10. (John Richardson, Nietzsche’s System [New York: Oxford University Press, 1996], 192). While analytic philosophers fall more often on the side of defending Nietzsche, continental interpreters have reliably found Nietzsche’s remarks about women less groundbreaking than evasive; thus, David Farrell Krell determines that Nietzsche’s full examination of the “convergence of sensuality and death in the figure of woman” is perpetually deferred (David Krell, Postponements: Woman, Sensuality, and Death in Nietzsche [Bloomington: Indiana University Press, 1986]), while Babette Babich declares that “throughout all of Nietzsche’s texts, women, truth, and even philosophers are concinnously double played, or, at the very least, double voiced,” implying that whatever Nietzsche says about women he indirectly declares of himself, and vice versa (Babette Babich, “Nietzsche and the Condition of Postmodern Thought: Post-Nietz-schean Postmodernism,” in Nietzsche as Postmodernist: Essays Pro and Contra, ed. Clayton Koelb [Albany: SUNY Press, 1990], 261). Jacques Derrida has of course argued that “there is no such thing as a woman, as a truth in itself of woman in itself. That much, at least, Nietzsche has said” (b‘perons/Spurs: Nietzsche’s Styles, trans. Barbara Harlow [Chicago: University of Chicago Press, 1978], 102–3) (an interpretive certainty Oliver rightly notes is inconsistent with Derrida’s overall claim that all of Nietzsche’s text may be “monstrously” indeterminate, of the same (in)essential character as his scribbled notebook remark, “I have forgotten my umbrella” [Womanizing Nietzsche]). Sara Kofman, following Derrida, reiterates that there is no woman-as-such in Nietzsche, stating that there are rather “types” of women, all of whom are historical constructs (Sara Kofman, “The Psychologist of the Eternal Feminine,” Yale French Studies 1995 [87]), and attempts to save Nietzsche from the charge of misogyny by staking a claim for the ultimate “ambivalence” of his “many heterogeneous texts on woman” (Sara Kofman, “Baubô: Theological Perversion and Fetishism,” in Nietzsche’s New Seas: Explorations in Philosophy, Aesthetics, and Politics, ed. Michael Gillespie and Tracy Strong [Chicago: University of Chicago Press, 1988]). In this regard, Oppel’s recent book is a breath of fresh air, offering an innovative defense of Nietzsche’s views of both women and gender from an avowedly feminist perspective that forsakes neither interpretive care nor the necessary confrontation with Nietzsche’s most unsavory remarks (Oppel, Nietzsche on Gender: Beyond Man and Woman). For my part, I find Nietz-sche’s remarks on women and gender to be neither ambiguous nor defensible, but nevertheless basic to his thought and his overall project—as basic as the body, health, and will to power.CrossRefGoogle Scholar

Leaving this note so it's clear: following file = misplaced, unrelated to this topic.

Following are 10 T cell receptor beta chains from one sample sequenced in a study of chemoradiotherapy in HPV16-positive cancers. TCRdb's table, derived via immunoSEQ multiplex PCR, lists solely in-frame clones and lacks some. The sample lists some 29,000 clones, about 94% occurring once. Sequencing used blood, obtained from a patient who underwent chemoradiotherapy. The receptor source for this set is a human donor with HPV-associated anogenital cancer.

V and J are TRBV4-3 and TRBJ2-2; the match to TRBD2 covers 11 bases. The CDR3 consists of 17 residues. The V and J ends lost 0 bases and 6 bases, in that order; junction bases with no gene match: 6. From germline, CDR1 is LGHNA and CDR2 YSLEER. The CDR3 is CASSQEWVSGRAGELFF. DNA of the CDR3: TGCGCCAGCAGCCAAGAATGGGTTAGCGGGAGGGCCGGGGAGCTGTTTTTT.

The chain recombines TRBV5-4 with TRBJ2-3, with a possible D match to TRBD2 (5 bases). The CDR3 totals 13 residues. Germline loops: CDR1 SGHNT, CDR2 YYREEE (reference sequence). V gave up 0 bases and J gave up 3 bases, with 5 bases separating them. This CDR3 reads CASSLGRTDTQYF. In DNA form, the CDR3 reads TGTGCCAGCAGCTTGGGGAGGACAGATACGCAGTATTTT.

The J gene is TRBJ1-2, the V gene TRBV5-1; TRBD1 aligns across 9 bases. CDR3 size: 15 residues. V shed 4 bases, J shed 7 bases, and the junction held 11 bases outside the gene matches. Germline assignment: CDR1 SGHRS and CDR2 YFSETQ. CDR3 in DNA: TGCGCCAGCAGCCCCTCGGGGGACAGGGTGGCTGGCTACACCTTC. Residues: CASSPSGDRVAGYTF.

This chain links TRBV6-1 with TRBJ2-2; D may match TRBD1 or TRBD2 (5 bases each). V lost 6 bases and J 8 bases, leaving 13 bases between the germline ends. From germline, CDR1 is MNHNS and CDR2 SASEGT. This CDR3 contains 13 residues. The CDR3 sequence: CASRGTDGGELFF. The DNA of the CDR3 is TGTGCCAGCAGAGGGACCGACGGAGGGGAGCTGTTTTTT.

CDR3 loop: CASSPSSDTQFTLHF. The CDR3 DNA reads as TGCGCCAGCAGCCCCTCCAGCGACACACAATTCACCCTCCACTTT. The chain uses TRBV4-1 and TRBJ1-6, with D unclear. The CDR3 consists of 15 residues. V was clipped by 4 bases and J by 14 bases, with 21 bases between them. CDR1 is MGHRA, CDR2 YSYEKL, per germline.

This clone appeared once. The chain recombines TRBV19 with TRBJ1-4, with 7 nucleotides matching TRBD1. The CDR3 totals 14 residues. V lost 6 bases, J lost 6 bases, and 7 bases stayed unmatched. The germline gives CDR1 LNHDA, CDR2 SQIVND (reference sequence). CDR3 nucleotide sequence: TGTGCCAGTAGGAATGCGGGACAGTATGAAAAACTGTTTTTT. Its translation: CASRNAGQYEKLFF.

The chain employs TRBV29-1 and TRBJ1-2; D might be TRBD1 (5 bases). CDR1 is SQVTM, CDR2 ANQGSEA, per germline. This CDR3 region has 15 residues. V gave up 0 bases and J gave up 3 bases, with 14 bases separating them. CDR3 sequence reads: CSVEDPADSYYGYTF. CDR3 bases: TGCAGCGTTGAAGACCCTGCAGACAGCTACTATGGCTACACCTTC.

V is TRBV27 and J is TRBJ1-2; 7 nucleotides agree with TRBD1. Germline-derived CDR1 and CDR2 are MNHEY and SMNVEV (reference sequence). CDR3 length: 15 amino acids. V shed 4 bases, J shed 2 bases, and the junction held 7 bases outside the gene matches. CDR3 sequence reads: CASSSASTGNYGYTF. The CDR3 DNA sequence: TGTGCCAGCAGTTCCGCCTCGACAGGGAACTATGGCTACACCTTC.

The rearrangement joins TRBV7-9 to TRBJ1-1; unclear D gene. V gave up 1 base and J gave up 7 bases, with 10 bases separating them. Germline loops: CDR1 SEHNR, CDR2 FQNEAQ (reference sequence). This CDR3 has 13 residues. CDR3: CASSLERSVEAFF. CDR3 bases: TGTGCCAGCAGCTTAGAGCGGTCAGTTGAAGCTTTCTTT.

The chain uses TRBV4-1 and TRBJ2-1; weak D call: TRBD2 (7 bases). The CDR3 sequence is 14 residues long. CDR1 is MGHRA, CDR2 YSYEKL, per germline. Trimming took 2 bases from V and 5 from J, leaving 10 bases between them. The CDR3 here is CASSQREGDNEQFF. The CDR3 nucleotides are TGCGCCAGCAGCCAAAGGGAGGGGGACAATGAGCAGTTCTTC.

11. 17.